Health insurance for pre-diagnosed mental conditions will cover all medical costs needed for therapy. You’re safe if you buy insurance coverage under the Affordable Care Act.
Your insurance company will handle all medical therapy, but they decide whether it's medically necessary. If you cannot afford the insurance premiums, you can switch to a government-owned Medicaid program.
» Here is a list of online therapy services that take insurance.
6. Genetic Test Results for Cardiovascular Diseases
Like mental disorders, treatment and therapy for cardiovascular disease come under scrutiny by health insurance companies. Since they cannot request your genetic information before issuing a policy, they will have to decide if your therapy sessions and further tests are medically necessary.
Life insurance companies will issue a policy based on your condition and its severity. However, if you have a family history of cardiovascular disease and test negative, this can work in your favor. Life insurers would not need to hike your rates.
7. Genetic Test Results for Diabetes
A positive or negative diabetes genetic test result does not affect your eligibility for a health insurance plan. There is no genetic discrimination, and no health insurer can deny you coverage. While type 1 diabetes has lesser coverage, health insurers will provide more comprehensive coverage for type 2 and gestational diabetes.
People with diabetes may need to undergo genetic tests to help tailor their exercise routine and nutrition. Depending on your health insurer, the cost of these tests may be covered. In addition, life insurance companies may require such tests to help tailor the best insurance policy for you based on your lifestyle and the severity of the diabetic condition.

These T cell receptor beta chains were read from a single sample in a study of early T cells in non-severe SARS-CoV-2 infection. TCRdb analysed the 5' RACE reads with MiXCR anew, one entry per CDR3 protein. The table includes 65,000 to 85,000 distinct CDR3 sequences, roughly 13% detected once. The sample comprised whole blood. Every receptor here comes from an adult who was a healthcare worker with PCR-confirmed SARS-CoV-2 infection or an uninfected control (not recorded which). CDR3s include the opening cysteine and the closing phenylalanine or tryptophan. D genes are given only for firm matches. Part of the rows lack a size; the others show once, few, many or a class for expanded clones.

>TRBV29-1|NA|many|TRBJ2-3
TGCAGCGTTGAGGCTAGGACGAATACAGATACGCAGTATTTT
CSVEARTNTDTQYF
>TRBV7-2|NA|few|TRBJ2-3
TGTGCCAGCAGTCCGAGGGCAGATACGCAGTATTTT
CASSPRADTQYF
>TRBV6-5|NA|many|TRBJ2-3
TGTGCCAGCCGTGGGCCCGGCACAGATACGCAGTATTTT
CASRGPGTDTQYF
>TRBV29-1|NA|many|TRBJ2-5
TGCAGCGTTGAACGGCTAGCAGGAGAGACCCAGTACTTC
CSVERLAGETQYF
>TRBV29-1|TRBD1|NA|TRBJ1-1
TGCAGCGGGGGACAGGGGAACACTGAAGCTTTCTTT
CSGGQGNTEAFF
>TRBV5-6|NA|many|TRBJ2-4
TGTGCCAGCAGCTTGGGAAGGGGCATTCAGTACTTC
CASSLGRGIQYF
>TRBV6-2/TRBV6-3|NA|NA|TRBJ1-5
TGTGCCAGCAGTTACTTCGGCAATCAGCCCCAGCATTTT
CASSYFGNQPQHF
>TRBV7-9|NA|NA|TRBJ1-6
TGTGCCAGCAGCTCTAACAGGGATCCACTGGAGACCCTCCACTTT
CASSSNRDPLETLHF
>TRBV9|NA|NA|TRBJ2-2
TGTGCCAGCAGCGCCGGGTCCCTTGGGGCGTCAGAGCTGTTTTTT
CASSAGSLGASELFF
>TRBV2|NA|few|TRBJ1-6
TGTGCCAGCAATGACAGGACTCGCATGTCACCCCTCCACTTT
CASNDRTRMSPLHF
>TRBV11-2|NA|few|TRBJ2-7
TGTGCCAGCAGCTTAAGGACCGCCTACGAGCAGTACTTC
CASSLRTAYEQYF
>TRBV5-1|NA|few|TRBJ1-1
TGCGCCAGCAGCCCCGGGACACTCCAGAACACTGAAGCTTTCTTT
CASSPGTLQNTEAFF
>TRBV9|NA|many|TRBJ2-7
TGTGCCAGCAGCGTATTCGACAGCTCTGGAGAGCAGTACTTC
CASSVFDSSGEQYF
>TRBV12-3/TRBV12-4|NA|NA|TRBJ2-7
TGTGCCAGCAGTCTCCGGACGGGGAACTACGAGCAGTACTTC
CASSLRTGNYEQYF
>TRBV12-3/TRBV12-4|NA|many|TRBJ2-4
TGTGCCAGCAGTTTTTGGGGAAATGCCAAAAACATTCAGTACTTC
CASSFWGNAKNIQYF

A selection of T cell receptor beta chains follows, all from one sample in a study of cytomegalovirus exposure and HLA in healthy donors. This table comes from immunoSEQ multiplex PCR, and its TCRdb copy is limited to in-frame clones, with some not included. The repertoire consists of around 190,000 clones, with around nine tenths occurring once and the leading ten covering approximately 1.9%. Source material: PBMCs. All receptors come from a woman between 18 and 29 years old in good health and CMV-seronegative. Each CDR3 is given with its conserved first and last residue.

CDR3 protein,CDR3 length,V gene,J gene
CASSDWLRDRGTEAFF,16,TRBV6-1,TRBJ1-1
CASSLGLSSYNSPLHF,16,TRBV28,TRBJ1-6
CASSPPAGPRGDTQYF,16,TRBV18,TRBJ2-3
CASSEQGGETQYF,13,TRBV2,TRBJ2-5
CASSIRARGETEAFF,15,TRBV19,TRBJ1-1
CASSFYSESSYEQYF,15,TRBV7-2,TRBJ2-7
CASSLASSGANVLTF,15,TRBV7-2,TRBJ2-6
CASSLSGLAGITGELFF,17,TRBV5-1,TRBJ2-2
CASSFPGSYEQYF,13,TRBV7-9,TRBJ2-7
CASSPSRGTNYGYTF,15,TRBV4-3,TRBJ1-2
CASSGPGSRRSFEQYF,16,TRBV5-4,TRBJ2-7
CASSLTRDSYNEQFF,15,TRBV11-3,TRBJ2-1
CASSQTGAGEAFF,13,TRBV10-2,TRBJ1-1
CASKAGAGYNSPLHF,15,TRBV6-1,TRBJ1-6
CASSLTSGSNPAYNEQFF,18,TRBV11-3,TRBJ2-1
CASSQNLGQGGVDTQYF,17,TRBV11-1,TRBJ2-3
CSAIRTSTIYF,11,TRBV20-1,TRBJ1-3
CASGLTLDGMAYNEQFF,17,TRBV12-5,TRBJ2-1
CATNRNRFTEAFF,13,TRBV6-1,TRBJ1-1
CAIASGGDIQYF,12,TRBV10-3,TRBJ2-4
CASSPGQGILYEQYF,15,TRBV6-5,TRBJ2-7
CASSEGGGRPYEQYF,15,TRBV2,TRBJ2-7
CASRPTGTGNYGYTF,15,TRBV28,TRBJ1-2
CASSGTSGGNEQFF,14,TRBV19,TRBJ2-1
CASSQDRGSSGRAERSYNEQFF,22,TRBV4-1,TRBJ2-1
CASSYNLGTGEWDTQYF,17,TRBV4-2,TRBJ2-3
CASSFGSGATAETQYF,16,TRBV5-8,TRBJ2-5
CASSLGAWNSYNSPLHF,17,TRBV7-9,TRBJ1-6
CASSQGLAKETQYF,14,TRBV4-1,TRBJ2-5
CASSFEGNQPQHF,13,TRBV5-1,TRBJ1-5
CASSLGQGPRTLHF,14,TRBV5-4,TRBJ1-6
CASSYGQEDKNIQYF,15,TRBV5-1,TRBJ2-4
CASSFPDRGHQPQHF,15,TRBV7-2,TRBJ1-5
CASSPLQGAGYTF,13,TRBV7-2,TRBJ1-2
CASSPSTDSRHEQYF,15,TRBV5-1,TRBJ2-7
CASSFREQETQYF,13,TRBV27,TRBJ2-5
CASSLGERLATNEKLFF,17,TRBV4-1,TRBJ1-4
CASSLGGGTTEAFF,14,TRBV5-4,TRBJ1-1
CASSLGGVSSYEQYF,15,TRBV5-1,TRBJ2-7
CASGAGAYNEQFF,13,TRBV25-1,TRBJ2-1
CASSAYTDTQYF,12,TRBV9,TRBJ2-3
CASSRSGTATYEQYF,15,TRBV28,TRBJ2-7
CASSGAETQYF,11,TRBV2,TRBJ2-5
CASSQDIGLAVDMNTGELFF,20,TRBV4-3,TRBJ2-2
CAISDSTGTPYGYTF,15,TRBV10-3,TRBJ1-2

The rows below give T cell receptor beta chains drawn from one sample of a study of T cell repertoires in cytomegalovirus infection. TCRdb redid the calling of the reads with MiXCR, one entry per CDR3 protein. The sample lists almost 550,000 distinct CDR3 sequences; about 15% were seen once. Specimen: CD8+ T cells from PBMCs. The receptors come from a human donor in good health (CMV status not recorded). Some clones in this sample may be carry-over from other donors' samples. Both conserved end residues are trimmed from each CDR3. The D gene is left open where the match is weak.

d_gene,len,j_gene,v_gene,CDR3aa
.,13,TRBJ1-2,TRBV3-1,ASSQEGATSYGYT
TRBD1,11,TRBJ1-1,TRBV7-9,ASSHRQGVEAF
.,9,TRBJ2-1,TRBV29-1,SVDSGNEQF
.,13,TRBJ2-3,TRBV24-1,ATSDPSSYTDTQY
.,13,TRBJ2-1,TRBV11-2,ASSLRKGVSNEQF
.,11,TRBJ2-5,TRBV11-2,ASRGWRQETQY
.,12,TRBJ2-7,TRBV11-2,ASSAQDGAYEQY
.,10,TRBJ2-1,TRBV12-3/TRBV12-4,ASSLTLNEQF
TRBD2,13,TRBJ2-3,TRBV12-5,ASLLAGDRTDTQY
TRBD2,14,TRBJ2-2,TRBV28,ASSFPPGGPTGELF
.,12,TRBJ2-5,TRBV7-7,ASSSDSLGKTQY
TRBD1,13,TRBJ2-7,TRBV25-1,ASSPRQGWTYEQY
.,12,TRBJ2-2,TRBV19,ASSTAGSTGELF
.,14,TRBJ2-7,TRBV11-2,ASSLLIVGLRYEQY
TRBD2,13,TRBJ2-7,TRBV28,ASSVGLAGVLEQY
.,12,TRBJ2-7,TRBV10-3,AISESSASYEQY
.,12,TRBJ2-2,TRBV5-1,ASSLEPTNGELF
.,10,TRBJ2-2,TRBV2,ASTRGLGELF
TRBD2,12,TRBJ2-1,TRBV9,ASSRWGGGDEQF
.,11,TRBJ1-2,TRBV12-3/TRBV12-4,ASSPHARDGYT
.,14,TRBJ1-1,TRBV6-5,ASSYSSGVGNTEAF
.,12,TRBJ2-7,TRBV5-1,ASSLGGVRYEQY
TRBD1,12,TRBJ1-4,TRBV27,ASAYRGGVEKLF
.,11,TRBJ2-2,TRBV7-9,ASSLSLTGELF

» Looking for a tailored exercise and eating plan? Try Vitagene.
8. Genetic Test Results for Spinal Disorders
Genetic test results for spinal disorders help determine if you’re a high risk for insurers. A positive test shows that you have a higher chance of developing a spinal condition in the future, which may result in insurers denying you coverage.
Most times, spinal treatments are expensive for health insurers to cover, and you may need to resort to disability insurance to protect your income while you undergo treatment. This process works based on your medical records and genetic tests.
9. Genetic Test Results for High Blood Pressure
If you tested positive for hypertension, no insurance could deny you coverage. However, you might have to cover the cost of some health conditions yourself. Some health insurers do not offer full coverage for the underlying conditions and mental challenges associated with hypertension.
Life insurers, on the other hand, may deny coverage altogether. If there are no serious underlying conditions, life insurers may choose to offer you coverage at higher premiums.
» Wondering if you can trust at-home DNA test? We researched the accuracy of DNA tests.
10. Genetic Test Results for Vision Loss (Age-Related Macular Degeneration)
Genetic test results indicating that you have age-related macular degeneration do not affect privileges from a health insurance company. However, some of these private companies may require you to cover 20% of your medical cost.
Our advice? Opt for major medical health insurance plans under the Affordable Care Act.
Genetic testing is useful for precision medicine and allows for the early detection of a disease before it manifests. However, if positive, these tests may hinder you from getting certain privileges that come with insurance policies, and a life insurer may deny an insurance policy if seen as a potentially high risk.
Thankfully, this does not apply to health insurance policies. There is no discrimination in this case, but insurance companies may use the severity of your condition to measure your eligibility.
» Learn more about the surprising things a DNA test can tell about your health.